Rule 12(b)(6) motions assert that the plaintiff has failed "to state a claim upon which relief can be granted." What it takes to state a claim depends on the type of claim. "In alleging fraud or mistake, a party must state with particularity the circumstances constituting fraud or mistake." Fed.R.Civ.P. 9(b). Other causes of action require only "a short and plain statement of the claim showing that the pleader is entitled to relief." Fed.R.Civ.P. 8(a)(2). The "short and plain" standard is satisfied if the plaintiff's allegations, taken as true, "nudge[] their claims across the line from conceivable to plausible." Bell Atlantic Corp. v. Twombly, 550 U.S. 544, 570 (2007). "Detailed factual allegations" are unnecessary, but "unadorned, the-defendant-unlawfully-harmed-me accusation[s]" are inadequate. Ashcroft v. Iqbal, 556 U.S. 662, 677-78, (2009).

In considering the Bank's Motion to Dismiss, the Court has considered that Clark is pro se and Rule 15's liberal amendment policy. See Fed.R.Civ.P. 15(a) (providing that leave to amend "shall be freely given when justice so requires"). Where a plaintiff is proceeding pro se, the Complaint must be liberally construed and she must be given the benefit of any doubt. See Resnick v. Hayes, 213 F.3d 443, 447 (9th Cir. 2000). The pro se plaintiff nonetheless must allege a minimum factual and legal basis for each claim that is sufficient to give the defendant fair notice of what the claims are and the grounds upon which they rest. Brazil v. United States Department of the Navy, 66 F.3d 193, 199 (9th Cir. 1995). Finally, if the Complaint can be saved by amendment, then the plaintiff should be notified of the deficiencies and provided an opportunity to amend. See Jackson v. Carey, 353 F.3d 750, 758 (9th Cir. 2003).

2. Clark's Claims Arose After Her Bankruptcy Discharge

The Bank argues that Clark lacks standing to assert any claims that arose before she filed her voluntary petition for Chapter 7 bankruptcy on October 21, 2009 because she did not list those claims on her petition and her claims are now part of the bankruptcy estate.[1] See Def.'s Mem., pp.5-6 (Dkt. 4-1); Dina Aff., Ex. A, p.3 (Dkt. 5-2).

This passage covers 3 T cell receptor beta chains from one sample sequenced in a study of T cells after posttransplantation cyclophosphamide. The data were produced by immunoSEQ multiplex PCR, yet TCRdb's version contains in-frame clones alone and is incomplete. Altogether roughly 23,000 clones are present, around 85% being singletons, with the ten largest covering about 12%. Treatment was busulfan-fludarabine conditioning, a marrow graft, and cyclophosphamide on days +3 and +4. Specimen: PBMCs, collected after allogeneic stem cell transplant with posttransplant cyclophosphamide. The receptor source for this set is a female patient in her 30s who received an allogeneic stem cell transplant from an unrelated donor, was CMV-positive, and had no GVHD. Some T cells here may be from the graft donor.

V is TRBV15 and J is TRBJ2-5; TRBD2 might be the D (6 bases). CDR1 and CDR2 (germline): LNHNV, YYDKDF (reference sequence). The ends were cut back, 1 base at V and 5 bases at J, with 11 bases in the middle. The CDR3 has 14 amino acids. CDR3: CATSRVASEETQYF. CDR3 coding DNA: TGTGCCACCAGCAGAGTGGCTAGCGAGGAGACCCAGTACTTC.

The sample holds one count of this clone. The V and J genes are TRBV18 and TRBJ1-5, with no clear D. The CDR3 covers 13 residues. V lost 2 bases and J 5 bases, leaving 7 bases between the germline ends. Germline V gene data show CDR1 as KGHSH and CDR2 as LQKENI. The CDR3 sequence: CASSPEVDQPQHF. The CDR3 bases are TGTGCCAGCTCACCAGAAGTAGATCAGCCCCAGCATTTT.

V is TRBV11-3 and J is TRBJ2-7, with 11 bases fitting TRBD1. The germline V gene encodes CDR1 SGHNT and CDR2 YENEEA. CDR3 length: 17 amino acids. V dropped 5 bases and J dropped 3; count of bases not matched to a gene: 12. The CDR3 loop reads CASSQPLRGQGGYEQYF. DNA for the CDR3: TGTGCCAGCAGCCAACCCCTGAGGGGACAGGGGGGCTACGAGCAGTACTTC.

Clark first applied to the Bank for a loan modification on March 16, 2009 and she made payments on that modification through October of 2009, when a foreclosure sale was scheduled. Compl. ¶¶ 4-6, 9. The sale was canceled and Clark allegedly entered a permanent loan modification agreement on January 19, 2010, which she executed and returned to the Bank on January 29, 2010. Id. ¶¶ 11-13. Her claims in this case, however, center around her allegations that the Bank revoked the January 2010 loan modification terms by declaring a large loan delinquency and default in August of 2012. Id. ¶¶ 29-44. See also, e.g., Pl.'s Resp., p. 3.[2]

Although Clark alleges a nervous breakdown occurring in September of 2009 related to the first scheduled foreclosure, her claims primarily relate to the modification agreement she alleges she entered with the Bank on or about January 29, 2010, well after she filed her bankruptcy petition (and ten days after her bankruptcy discharge). See Compl., ¶¶ 46, 52, 57, 60; Dina Aff., Ex. B. Moreover, Clark confirmed in her response brief that all her claims accrued post-bankruptcy, when the Bank "abrogated" the modification agreement in 2012. Resp., pp. 2-3, 7 (Dkt. 9). In short, none of Clark's claims (as refined through her responsive briefing) had advanced to a point where Clark could present those claims in Court at the time she entered her bankruptcy proceedings or at the time she obtained the discharge in bankruptcy. However, to the extent Clark seeks damages or to raise a claim for emotional distress based solely on conduct occurring before January 19, 2010, the ...